Today I assisted Eldon Cutter setting up Gypsy moth traps around Big Oaks. Mr. Cutter works for the Indiana Department of Natural Resources. He is part of a state-wide project geared toward the eradication of the Gypsy moth in the state of Indiana. Big Oaks NWR is just a small area of land that Mr. Cutter is in charge of, he has set up traps all along the southeastern region of Indiana.
The Gypsy moth is an invasive species. E. Leopold Trouvelot brought the moth over, from Europe, for silk production, in the mid-1800's. By 1890, the first outbreak occurred.
Gypsy moths feed on the foliage of many different species of trees, but tend to have a preference for oaks and aspens. When populations of Gypsy moths become very dense, they can completely defoliate a tree. With several years of high densities, along with other biotic and abiotic factors, tree mortality can occur, eventually leading to deforestation.
The project that Mr. Cutter is a part of helps eradicate the population of Gypsy moths in Indiana. Traps were set up around the refuge, every 2 miles. The traps have female Gypsy moth pheromones inside, that attracts the males. The traps are lined with sticky residue. Once the males enter the trap, they cannot escape.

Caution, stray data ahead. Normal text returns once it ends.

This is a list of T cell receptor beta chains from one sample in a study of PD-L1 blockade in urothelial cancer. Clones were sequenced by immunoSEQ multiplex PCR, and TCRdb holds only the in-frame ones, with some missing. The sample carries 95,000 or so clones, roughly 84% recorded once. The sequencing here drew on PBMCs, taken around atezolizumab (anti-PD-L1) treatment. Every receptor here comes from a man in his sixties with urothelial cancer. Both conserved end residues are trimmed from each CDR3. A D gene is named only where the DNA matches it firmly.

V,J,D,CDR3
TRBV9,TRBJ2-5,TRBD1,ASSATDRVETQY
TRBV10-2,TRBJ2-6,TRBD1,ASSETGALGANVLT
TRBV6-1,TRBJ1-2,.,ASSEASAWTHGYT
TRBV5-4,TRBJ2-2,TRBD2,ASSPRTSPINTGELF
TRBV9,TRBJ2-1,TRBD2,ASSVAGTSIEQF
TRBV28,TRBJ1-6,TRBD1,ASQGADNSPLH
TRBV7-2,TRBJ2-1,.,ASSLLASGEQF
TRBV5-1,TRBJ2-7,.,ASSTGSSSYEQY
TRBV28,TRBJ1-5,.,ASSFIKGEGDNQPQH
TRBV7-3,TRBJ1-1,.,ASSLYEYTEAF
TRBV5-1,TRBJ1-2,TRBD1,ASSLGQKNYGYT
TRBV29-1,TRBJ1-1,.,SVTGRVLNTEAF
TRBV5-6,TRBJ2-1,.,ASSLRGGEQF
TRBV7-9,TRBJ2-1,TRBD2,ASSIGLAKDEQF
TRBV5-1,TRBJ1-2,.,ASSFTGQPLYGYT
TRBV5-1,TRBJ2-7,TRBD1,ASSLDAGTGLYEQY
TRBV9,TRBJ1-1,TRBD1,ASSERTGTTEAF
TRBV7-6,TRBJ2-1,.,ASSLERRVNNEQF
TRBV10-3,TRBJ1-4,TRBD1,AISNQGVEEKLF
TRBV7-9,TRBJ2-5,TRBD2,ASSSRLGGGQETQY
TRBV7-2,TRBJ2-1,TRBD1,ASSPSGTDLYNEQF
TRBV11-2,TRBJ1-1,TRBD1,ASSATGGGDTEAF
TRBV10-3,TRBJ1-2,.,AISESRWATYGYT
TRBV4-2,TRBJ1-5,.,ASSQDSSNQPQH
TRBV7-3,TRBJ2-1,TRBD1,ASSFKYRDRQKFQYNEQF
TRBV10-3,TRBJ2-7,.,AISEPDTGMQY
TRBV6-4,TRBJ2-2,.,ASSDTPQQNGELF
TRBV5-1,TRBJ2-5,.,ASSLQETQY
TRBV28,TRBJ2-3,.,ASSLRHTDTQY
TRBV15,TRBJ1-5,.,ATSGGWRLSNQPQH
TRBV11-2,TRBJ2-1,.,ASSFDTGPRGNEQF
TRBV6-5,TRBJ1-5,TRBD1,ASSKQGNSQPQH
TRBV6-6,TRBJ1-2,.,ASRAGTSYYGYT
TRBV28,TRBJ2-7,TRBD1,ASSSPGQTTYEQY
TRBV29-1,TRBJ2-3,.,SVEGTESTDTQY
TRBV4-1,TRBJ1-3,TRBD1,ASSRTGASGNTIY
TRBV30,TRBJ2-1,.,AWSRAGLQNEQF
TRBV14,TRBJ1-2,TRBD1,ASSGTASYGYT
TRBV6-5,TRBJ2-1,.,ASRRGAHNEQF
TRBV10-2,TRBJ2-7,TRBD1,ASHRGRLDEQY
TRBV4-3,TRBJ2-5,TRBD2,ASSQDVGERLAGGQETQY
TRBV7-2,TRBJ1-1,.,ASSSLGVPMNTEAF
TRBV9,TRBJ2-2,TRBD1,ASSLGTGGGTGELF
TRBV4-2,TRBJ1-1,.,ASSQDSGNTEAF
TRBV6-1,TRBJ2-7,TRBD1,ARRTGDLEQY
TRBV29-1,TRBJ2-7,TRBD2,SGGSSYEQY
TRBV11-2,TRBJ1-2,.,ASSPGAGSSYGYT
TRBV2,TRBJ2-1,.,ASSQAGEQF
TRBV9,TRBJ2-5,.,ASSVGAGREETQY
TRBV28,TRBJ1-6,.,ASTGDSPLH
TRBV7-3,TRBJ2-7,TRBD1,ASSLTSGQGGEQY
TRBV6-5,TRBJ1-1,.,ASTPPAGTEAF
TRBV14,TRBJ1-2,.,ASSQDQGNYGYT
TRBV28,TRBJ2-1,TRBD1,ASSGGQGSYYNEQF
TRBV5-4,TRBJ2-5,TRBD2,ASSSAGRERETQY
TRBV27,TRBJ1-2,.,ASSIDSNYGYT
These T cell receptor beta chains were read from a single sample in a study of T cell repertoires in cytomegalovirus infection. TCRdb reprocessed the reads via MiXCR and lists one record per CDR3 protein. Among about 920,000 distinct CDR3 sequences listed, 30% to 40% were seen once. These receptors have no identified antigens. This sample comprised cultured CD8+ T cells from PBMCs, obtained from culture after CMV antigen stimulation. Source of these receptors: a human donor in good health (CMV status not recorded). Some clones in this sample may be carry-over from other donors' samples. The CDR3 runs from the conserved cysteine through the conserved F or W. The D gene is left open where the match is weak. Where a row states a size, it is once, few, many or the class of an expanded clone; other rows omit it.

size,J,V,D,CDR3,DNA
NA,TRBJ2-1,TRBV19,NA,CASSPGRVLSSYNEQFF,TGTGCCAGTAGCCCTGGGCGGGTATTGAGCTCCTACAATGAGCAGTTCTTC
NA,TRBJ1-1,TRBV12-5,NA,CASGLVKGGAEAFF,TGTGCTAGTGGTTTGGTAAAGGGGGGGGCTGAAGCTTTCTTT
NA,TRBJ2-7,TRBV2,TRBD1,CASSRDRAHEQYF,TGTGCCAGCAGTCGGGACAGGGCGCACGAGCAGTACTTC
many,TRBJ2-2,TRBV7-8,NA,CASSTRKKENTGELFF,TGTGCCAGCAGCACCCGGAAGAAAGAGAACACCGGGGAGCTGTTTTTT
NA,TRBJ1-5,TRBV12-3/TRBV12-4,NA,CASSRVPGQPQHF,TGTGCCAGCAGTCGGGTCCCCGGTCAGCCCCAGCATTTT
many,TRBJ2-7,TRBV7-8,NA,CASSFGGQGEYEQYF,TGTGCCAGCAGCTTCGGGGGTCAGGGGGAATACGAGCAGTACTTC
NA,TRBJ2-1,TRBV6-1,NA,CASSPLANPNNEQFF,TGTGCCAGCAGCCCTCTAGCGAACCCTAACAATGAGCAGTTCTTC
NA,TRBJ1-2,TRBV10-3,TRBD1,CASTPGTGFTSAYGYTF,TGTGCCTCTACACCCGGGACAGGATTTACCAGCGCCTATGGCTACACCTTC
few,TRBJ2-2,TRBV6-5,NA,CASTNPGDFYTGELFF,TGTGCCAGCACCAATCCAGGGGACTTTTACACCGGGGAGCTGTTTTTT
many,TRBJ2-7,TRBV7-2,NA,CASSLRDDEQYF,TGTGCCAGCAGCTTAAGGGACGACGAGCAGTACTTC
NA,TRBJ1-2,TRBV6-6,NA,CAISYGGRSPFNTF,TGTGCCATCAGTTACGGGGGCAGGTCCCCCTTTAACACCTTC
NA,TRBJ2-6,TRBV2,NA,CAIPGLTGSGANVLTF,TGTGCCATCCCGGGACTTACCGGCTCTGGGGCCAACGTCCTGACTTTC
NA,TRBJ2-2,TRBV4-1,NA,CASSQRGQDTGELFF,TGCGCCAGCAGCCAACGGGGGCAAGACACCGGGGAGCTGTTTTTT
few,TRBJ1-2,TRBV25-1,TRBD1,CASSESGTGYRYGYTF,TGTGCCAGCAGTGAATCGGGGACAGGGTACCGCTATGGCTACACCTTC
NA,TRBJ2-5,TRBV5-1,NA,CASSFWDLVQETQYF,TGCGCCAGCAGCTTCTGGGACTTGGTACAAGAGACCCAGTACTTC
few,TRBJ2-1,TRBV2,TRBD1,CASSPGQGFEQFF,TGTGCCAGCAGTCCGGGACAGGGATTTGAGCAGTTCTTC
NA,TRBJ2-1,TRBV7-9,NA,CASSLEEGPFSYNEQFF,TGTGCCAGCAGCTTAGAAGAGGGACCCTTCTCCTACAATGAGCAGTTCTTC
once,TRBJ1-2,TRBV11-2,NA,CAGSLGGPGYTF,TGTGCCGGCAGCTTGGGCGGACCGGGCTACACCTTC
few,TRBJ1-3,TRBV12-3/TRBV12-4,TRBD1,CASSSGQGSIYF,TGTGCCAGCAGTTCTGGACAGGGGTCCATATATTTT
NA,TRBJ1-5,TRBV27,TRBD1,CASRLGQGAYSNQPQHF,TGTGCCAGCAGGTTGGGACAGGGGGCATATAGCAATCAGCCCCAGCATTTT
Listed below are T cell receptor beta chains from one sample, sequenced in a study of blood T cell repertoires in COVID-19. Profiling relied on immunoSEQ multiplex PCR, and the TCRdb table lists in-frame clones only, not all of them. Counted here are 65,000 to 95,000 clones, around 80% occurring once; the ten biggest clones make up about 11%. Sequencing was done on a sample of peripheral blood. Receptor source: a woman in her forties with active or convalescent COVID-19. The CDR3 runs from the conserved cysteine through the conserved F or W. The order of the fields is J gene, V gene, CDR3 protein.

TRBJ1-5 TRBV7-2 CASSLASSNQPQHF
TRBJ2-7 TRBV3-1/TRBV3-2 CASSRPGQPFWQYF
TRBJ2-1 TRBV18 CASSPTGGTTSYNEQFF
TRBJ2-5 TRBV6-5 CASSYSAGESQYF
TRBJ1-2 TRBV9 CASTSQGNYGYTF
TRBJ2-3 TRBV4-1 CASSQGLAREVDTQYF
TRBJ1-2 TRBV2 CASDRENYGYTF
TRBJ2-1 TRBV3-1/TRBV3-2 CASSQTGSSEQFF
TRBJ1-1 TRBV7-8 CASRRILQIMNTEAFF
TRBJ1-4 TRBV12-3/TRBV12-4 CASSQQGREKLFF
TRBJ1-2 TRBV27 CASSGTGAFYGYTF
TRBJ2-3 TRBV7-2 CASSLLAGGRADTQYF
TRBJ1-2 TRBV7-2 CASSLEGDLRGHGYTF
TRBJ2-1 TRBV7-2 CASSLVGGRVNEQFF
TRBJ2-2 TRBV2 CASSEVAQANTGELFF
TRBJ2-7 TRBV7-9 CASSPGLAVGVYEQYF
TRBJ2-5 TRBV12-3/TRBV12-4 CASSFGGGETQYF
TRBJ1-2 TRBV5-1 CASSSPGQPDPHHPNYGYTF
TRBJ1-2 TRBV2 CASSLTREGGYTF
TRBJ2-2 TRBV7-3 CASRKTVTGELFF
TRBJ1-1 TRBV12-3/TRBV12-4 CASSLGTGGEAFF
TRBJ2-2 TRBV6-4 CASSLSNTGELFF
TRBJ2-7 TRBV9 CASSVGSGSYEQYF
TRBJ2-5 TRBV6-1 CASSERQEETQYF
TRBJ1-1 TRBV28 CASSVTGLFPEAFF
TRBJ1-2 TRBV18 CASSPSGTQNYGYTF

The traps help control the Gypsy moth population 2 different ways: They allow scientists to estimate the population size of the moths in that area. If there is a high density of moths in that area, scientists can determine the best solution to eradicate them (i.e, aerial pesticides). The traps also help to suppress the population, by the simple fact, that every male stuck in the trap is one less male available to mate.
With the hard work and effort that people like Eldon Cutter put into eradicating the Gypsy moth, I hold out hope that a day will come when the Gypsy moth no longer resides in North America.
Sandy Leibhold. Gypsy moth in North America. 2003. U.S. Forest Service https://www.fs.fed.us/ne/morgantown/4557/gmoth/